I left feeling excited about this new local option for families, and others, to enjoy in rural Rice County. To learn more about apples. And to create memories via the agri entertainment now offered at Apple Creek Orchard.

FYI: Be sure to visit the Apple Creek Orchard website for more information and the orchard’s Facebook page for current updates on activities and offerings.

Other area orchards include Trumps Orchard on Faribault’s east side; Montgomery Orchard, rural Montgomery; and Fireside Orchard & Gardens, rural Northfield. I’ve patronized each of these. What’s offered at each varies, so please visit their websites for details.

© Copyright 2021 Audrey Kletscher Helbling

 

A must-see: The beauty of autumn in rural Rice County October 7, 2021

Just days ago color tinted trees edging a cornfield in rural Rice County. Minnesota Prairie Roots copyrighted photo October 2021.

THE MUTED AND VIBRANT HUES of autumn mix in the rural Rice County landscape, creating stunning seasonal scenes. If you crave color and harvest, this is your moment to get out for an afternoon country drive.

Choose a gravel road, any gravel road, and see where it leads you, here past fields and trees turning color. Minnesota Prairie Roots copyrighted photo October 2021.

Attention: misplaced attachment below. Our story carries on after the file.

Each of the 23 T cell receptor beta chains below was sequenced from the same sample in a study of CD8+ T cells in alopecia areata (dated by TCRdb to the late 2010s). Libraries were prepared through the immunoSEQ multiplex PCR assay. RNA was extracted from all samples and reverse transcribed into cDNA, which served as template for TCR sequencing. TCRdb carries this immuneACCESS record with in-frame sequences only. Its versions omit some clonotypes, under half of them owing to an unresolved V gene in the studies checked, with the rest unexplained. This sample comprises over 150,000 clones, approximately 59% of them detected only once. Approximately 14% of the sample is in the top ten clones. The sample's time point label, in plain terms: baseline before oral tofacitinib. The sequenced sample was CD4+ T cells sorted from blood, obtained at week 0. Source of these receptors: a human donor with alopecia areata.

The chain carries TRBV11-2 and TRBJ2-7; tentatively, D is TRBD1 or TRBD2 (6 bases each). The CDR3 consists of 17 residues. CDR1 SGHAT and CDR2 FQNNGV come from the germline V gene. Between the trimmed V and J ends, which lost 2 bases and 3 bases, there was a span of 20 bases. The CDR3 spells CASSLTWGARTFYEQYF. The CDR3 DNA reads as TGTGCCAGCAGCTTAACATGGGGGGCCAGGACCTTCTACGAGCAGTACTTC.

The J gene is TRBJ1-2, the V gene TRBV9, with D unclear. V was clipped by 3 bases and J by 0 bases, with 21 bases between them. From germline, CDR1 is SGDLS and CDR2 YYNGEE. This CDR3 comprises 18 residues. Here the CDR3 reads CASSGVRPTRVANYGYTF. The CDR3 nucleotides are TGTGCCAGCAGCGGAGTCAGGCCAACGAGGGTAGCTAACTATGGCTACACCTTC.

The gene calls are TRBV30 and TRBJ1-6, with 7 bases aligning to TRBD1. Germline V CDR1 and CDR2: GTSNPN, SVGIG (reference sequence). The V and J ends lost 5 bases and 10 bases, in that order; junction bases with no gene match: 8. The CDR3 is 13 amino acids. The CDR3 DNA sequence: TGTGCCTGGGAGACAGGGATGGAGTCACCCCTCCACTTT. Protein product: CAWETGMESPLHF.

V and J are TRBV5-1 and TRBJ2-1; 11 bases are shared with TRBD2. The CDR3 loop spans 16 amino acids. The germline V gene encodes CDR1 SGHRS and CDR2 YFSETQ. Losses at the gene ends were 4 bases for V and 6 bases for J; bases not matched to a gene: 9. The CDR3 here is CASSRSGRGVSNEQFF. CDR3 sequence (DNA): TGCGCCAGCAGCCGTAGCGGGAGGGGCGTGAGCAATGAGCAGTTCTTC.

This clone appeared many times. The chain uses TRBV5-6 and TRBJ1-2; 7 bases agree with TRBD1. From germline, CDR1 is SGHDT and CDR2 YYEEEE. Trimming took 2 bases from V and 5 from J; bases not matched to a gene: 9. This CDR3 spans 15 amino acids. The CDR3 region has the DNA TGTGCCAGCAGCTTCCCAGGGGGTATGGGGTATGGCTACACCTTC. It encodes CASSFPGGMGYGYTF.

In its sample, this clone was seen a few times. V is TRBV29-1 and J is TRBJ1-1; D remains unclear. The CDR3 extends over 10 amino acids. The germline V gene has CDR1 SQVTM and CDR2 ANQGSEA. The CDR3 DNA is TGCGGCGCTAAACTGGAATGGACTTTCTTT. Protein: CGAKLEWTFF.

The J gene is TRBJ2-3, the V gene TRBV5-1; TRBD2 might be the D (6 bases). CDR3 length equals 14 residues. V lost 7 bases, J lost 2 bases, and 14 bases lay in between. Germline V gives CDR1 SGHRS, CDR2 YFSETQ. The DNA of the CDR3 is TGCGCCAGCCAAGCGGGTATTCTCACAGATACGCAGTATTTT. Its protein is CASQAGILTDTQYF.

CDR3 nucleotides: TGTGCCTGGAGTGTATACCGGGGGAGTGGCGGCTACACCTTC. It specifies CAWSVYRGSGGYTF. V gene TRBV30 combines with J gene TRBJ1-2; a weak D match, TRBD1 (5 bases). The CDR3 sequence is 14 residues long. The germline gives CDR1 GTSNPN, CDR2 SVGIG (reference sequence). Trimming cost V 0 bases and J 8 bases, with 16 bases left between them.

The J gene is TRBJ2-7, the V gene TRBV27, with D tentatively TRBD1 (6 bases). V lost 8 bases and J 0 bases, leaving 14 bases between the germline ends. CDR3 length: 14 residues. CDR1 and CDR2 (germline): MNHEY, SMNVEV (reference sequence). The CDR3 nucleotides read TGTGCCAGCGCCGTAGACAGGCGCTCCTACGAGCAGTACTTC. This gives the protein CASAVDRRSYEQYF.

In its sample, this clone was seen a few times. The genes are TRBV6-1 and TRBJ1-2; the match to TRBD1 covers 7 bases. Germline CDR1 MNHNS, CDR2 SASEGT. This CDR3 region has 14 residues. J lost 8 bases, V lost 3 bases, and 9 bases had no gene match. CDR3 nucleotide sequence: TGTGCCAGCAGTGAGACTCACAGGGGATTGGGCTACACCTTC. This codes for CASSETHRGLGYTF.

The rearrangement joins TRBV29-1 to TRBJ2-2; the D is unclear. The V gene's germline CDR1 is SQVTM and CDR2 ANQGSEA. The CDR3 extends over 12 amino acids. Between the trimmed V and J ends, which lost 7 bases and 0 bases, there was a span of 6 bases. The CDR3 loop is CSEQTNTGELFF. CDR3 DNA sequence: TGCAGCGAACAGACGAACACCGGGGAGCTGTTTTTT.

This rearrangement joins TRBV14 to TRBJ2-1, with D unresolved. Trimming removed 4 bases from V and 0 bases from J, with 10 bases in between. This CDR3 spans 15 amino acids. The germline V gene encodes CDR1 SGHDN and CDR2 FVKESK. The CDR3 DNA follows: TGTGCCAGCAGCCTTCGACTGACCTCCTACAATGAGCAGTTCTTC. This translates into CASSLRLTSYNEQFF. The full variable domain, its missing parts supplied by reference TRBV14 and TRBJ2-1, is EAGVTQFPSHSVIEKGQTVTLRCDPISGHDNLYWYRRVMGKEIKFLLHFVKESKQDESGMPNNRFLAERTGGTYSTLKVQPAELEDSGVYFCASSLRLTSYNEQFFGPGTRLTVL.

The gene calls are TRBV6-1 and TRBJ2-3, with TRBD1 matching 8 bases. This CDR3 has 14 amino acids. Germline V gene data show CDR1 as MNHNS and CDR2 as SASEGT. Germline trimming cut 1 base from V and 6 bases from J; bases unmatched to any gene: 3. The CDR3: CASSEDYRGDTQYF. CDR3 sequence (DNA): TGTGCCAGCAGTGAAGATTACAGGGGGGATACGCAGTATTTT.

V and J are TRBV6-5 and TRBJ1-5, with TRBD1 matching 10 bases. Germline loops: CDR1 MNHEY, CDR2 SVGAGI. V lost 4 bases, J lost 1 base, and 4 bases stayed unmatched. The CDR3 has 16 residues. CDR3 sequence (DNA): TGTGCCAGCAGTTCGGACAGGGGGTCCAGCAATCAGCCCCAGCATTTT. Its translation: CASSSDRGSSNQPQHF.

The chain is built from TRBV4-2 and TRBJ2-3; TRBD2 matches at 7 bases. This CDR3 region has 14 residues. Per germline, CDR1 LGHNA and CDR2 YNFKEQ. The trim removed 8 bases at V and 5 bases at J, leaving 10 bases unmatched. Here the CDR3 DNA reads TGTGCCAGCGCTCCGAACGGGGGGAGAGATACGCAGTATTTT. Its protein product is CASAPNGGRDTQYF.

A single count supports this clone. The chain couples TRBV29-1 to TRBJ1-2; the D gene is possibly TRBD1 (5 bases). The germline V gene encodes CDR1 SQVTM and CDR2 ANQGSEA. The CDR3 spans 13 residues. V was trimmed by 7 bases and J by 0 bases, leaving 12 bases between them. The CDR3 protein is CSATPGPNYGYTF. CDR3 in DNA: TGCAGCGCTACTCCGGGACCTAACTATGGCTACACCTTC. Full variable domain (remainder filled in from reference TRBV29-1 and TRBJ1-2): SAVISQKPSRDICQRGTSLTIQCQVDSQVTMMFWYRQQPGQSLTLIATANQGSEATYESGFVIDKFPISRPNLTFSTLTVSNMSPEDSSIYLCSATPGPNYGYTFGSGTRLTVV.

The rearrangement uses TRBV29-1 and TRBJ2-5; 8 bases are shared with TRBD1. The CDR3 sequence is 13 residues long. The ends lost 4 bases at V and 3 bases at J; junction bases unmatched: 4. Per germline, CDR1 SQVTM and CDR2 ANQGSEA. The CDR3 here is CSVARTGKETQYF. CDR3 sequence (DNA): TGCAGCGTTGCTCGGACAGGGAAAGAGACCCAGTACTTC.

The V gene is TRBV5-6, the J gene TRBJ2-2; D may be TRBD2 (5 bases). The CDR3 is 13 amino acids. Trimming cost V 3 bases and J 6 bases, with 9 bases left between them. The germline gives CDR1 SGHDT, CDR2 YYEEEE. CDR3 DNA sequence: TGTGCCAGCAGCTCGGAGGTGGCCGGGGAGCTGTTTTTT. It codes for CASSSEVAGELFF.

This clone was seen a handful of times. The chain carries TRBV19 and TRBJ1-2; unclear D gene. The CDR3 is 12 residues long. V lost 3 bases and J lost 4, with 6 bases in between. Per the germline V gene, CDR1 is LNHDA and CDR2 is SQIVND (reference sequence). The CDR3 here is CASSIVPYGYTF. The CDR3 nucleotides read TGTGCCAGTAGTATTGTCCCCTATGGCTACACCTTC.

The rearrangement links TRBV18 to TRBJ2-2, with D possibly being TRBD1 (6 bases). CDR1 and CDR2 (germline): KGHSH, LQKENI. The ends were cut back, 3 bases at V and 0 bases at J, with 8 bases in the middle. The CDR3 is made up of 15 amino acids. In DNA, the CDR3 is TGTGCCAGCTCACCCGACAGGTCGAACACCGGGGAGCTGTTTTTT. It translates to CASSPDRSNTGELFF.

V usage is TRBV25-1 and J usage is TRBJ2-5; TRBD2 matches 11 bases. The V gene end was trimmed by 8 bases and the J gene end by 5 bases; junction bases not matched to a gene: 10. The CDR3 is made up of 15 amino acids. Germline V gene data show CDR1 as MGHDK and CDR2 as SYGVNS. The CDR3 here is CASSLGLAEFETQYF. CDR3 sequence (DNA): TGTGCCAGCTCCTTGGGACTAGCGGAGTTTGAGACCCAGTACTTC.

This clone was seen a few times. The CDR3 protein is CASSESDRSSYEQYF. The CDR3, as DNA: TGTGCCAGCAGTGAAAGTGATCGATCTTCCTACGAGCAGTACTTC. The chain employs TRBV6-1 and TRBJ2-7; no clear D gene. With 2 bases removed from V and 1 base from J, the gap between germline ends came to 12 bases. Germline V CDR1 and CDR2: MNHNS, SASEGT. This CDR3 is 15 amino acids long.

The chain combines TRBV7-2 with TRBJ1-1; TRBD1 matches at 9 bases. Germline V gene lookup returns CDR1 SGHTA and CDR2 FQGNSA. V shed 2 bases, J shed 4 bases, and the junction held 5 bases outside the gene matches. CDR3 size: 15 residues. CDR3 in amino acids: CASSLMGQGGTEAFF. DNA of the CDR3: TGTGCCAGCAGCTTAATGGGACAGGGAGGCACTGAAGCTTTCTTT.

Randy and I consider our county a best-kept-secret-place to view fall colors. Last weekend we traveled mostly gravel and county roads from Faribault to the Nerstrand area and back and then west to Kelly Lake. In between, we stopped for a hike at Caron Park, a picnic lunch at the hilltop Valley Grove churches and then for apples at Apple Creek Orchard.

Harvest is well underway in Rice County. Minnesota Prairie Roots copyrighted photo October 2021.

As farm-raised kids—me in southwestern Minnesota and Randy in central Minnesota—we find ourselves drawn to the countryside, especially during spring planting and then again during fall harvest. Our weekend drives updated us on harvest progress as we passed fields of corn and soybeans. Some picked. Some still drying under the intermittent autumn sun.

Even under partly sunny skies, the colored hillside of trees were beautiful. This is on a gravel road (Falk Avenue) off Rice County Road 20 northeast of Cannon City. Minnesota Prairie Roots copyrighted photo October 2021.